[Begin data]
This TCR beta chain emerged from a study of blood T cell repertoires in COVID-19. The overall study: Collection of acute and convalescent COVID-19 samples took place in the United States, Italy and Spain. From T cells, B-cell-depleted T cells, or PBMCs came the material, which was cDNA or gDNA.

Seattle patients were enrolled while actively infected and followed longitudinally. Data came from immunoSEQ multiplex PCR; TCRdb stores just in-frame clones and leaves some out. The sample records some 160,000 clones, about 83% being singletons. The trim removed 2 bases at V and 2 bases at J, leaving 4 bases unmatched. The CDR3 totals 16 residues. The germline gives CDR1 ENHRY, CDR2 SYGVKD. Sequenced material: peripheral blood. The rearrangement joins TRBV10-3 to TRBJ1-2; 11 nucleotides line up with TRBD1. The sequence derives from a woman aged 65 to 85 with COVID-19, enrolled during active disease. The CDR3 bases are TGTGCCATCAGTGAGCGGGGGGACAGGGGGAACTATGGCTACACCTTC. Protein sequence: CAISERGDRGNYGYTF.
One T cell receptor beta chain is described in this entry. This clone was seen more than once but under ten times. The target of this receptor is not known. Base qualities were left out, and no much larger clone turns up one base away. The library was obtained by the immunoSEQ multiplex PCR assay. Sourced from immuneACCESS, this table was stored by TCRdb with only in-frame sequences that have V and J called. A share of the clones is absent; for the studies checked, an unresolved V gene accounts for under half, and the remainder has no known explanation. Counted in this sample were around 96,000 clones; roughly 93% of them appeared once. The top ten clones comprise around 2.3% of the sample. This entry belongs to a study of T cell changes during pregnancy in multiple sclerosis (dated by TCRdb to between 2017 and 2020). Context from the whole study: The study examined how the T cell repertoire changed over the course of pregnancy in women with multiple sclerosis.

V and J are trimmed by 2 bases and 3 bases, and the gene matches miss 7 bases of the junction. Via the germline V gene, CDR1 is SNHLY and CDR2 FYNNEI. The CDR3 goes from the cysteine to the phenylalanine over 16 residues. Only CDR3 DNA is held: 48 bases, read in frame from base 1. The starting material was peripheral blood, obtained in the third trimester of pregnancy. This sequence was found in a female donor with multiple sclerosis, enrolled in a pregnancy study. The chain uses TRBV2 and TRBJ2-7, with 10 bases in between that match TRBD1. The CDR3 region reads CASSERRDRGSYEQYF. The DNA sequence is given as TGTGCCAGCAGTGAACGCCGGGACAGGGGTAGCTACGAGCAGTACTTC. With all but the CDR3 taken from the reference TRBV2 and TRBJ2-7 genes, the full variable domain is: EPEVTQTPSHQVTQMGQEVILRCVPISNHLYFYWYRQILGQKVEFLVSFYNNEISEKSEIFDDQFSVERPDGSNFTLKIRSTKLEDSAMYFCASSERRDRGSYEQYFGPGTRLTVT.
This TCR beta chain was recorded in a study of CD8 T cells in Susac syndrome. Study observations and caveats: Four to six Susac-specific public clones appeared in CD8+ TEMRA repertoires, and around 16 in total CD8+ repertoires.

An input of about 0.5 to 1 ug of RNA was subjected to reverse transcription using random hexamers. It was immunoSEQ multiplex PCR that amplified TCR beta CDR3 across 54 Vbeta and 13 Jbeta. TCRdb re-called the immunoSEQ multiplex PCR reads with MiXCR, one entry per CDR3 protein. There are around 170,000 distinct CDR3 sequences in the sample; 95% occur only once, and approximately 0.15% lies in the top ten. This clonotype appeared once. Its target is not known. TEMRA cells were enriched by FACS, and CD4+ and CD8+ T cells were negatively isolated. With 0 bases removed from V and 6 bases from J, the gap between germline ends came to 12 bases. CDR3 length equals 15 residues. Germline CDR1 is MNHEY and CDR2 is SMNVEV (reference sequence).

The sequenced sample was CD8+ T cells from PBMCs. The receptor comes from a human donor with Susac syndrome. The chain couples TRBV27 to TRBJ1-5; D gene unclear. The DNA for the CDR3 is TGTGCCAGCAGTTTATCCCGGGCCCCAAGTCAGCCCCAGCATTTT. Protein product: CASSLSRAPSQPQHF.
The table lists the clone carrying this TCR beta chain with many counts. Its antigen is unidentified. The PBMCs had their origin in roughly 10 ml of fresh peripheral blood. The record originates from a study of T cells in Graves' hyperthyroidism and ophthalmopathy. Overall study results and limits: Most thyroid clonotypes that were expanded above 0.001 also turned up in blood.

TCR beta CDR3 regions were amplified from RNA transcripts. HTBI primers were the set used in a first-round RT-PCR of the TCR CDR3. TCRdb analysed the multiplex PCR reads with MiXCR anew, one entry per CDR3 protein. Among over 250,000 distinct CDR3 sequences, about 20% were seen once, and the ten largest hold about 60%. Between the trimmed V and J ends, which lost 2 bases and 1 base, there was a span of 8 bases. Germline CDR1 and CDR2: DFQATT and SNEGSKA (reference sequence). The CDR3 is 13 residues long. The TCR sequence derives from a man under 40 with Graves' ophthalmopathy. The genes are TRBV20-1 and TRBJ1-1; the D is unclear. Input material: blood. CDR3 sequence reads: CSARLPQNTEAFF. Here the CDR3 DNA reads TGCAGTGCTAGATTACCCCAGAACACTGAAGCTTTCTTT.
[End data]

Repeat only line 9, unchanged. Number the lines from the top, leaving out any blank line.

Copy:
TCR beta CDR3 regions were amplified from RNA transcripts. HTBI primers were the set used in a first-round RT-PCR of the TCR CDR3. TCRdb analysed the multiplex PCR reads with MiXCR anew, one entry per CDR3 protein. Among over 250,000 distinct CDR3 sequences, about 20% were seen once, and the ten largest hold about 60%. Between the trimmed V and J ends, which lost 2 bases and 1 base, there was a span of 8 bases. Germline CDR1 and CDR2: DFQATT and SNEGSKA (reference sequence). The CDR3 is 13 residues long. The TCR sequence derives from a man under 40 with Graves' ophthalmopathy. The genes are TRBV20-1 and TRBJ1-1; the D is unclear. Input material: blood. CDR3 sequence reads: CSARLPQNTEAFF. Here the CDR3 DNA reads TGCAGTGCTAGATTACCCCAGAACACTGAAGCTTTCTTT.